Two slaughtered  fin whales on the coast of Iceland.

In a rare, but much appreciated, act of political courage, the United States criticized Iceland’s whaling activities, condemning them as “unsustainable.” This is a breath of fresh air to anti-whaling activists worldwide who’ve become used to whaling nations getting a pass by the world’s governments for their murderous activities. Could a criticism of Japan be next – a much more powerful nation that kills many more whales than Iceland, all under the lie of research? Risking the anger of a rich ally takes an ethical backbone. Let’s hope Uncle Sam stands up straight on this one! –Global Animal

November 25, 2010

REYKJAVIK (AFP) – The United States on Thursday warned Iceland that it was deeply concerned by its whaling activities, which threatened the sustainability of the mammal in the North Atlantic, the government said.

“The United States is deeply concerned by and strongly opposed to Iceland’s increasing commercial harvest of whales, in particular endangered fin whales,” US Secretary of Commerce Gary Locke said in a letter to Icelandic Fishing Minister Jon Bjarnason.

“We are concerned that Iceland conducts its fin whale harvests outside of International Whaling Commission control and at levels two or three times higher than that body’s scientific recommendations. Such whaling is simply not sustainable.”

This year Iceland has caught 148 fin whales, after catching 125 in 2009. Prior to increasing its quotas in 2008, Iceland caught less than 10 each year, the letter said.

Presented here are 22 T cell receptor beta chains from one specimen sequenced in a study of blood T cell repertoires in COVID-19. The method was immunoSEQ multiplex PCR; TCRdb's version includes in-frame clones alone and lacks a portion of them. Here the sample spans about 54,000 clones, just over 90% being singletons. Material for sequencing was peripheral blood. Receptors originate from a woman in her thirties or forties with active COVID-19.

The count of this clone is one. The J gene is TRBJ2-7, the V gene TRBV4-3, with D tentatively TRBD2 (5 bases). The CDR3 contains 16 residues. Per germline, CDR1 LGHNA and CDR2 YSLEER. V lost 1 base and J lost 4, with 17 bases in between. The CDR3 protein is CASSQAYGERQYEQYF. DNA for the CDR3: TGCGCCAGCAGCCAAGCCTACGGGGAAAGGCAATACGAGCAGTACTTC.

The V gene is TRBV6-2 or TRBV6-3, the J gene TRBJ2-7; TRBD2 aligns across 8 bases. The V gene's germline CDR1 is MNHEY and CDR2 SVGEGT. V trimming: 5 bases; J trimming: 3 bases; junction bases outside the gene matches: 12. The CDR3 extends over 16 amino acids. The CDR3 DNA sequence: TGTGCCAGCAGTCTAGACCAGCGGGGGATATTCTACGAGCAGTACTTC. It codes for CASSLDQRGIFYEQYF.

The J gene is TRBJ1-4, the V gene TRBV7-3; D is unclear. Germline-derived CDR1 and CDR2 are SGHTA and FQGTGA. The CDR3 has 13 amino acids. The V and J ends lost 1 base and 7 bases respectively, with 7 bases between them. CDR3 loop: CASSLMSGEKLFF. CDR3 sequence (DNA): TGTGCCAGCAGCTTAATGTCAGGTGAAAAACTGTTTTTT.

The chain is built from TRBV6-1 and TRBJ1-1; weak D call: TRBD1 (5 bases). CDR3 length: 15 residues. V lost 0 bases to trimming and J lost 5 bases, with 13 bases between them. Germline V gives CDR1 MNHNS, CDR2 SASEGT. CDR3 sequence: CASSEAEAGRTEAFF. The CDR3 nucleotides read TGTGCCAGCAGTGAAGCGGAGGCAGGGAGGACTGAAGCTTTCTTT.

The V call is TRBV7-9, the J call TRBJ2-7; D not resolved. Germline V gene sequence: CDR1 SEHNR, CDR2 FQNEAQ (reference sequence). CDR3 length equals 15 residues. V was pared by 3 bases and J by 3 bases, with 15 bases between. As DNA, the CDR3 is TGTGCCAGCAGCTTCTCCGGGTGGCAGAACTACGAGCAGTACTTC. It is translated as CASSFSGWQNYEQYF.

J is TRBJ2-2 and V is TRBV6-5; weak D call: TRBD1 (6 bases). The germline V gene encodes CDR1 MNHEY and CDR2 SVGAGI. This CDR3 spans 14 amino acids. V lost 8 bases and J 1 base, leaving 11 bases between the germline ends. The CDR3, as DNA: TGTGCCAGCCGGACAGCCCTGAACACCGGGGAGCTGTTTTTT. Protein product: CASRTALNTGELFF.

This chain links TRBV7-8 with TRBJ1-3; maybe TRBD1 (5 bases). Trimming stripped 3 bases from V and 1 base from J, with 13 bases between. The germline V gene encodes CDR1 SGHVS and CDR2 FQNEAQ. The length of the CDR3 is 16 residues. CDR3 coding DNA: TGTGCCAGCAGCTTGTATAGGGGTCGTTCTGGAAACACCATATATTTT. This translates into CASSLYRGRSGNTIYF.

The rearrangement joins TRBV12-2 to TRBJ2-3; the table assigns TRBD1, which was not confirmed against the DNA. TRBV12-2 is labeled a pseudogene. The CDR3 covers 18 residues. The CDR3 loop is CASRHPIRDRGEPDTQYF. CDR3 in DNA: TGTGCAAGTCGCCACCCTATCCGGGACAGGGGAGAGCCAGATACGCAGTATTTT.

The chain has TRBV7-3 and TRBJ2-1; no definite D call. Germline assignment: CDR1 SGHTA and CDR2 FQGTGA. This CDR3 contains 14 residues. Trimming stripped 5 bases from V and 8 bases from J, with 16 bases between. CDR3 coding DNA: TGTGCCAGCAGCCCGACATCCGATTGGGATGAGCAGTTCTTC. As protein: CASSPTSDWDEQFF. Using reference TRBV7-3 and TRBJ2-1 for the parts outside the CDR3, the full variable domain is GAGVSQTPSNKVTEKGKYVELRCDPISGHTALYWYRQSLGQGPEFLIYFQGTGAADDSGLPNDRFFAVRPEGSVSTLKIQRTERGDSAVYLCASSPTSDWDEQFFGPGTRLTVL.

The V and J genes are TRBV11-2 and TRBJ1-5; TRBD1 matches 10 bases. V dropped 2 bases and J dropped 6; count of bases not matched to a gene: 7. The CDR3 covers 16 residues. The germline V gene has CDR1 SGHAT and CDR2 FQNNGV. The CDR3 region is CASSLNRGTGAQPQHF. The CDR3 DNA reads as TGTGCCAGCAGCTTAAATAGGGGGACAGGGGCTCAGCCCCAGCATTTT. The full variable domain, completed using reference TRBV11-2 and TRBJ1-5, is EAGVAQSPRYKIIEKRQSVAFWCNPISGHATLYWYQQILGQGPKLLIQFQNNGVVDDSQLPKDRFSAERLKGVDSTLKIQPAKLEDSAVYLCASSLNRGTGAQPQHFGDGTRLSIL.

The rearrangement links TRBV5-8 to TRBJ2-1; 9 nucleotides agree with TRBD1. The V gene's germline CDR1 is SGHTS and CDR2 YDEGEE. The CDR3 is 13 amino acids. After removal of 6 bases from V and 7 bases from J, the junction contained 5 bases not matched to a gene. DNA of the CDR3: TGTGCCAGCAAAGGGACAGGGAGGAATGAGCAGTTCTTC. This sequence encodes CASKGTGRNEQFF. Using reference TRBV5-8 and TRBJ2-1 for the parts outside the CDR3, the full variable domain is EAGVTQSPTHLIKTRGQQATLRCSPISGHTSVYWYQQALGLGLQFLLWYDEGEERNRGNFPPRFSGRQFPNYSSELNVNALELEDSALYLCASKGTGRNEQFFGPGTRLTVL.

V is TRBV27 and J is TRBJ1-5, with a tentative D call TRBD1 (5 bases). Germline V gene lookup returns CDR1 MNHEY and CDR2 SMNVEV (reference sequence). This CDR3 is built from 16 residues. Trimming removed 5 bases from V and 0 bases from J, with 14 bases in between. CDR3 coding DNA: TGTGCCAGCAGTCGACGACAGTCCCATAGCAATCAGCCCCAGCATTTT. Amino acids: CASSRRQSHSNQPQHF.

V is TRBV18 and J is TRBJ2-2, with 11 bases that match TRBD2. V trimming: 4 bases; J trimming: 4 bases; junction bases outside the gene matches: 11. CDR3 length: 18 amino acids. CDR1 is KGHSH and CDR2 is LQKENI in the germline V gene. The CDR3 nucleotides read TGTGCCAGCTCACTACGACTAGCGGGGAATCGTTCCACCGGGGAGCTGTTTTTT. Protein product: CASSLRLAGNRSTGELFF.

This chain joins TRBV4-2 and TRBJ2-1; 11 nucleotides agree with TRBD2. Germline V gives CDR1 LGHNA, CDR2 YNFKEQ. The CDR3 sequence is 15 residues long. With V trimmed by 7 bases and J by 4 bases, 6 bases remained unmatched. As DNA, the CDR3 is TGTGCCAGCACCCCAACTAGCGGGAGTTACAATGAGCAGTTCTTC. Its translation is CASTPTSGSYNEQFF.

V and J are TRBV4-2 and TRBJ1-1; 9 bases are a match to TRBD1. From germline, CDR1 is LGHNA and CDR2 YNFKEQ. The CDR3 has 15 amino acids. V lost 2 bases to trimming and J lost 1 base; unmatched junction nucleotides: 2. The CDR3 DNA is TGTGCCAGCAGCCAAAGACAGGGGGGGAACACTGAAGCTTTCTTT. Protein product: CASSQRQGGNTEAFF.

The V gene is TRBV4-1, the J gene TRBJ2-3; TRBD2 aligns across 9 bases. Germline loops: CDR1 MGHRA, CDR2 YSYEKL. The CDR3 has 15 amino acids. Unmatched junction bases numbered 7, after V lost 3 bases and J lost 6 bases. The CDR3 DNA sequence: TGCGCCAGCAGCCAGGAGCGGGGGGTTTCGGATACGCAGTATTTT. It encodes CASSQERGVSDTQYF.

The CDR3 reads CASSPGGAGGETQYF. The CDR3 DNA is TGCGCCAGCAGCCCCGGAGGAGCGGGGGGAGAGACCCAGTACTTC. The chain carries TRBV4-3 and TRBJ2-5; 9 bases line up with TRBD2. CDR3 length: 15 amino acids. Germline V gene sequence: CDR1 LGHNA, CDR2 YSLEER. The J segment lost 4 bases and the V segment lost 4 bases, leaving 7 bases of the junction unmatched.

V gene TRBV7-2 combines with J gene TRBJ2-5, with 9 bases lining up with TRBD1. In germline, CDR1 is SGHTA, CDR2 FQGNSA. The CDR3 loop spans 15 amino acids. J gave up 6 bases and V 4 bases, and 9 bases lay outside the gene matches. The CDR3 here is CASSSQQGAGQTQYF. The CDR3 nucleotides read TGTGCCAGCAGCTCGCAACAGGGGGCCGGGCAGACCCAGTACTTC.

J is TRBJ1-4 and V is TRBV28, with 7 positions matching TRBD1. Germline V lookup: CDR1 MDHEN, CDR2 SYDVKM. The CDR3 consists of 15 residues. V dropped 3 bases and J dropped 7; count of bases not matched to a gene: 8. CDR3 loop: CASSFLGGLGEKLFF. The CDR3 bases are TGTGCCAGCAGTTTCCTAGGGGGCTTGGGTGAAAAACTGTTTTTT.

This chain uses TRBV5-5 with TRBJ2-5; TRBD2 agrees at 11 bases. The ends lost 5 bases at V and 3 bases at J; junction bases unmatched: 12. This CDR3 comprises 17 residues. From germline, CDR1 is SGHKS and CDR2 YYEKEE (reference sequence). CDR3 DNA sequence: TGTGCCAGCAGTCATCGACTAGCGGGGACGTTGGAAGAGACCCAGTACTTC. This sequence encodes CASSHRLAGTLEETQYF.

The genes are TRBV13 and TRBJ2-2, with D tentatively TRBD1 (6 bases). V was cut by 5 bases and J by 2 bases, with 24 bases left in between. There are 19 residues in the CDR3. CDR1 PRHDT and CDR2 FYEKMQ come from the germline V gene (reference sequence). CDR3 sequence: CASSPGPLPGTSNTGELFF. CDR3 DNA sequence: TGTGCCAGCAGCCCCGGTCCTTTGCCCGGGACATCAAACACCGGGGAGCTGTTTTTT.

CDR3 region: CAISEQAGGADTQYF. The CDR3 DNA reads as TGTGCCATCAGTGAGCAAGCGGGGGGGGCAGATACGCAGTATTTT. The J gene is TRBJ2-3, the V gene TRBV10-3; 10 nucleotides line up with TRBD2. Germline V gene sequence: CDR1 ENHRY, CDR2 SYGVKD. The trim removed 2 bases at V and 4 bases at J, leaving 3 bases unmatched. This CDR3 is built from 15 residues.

Icelandic authorities plan to protest against the US criticism, saying there are sufficient whales in its waters to increase the quota to up to 200 each year.

There are between 20,000 and 70,000 whales in the North Atlantic, according to varying estimates.

Iceland and Norway are the only two countries in the world which commercially catch whales. Japan says its whaling is for scientific purposes, although the meat is sold commercially.

http://news.yahoo.com/s/afp/20101125/pl_afp/icelanduswhaling

Related story:

Dec. 1, 2010 – Harpoons & Hookers: 27 Nations Gather At Japan’s Pro-Whaling Conference

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9 COMMENTS

  1. The US gets criticized non-stop by other countries. If a person or country sees something believed to be wrong, there is a moral obligation to stand up for what is right. It is ok to be critical of other countries even if your own is not perfect.

  2. Everyone raises good points here. To Klaus’ point – yes, as a government body, the USA has lost significant capital of moral integrity and its reputation is understandably beleaguered on the world stage,

    The country is still recovering from eight years under the Bush regime. But behind that administration’s arrogance, incompetence, deceit and destruction, Americans as individuals still fought vigorously for the protection of animals – and continue to do so. People campaigned with all their might to stop the administration’s raping of the environment, “ordinary” citizens flooded New Orleans to retrieve thousands of stranded animals, and Americans quietly went about the business of being compassionate to animals in innumerable ways.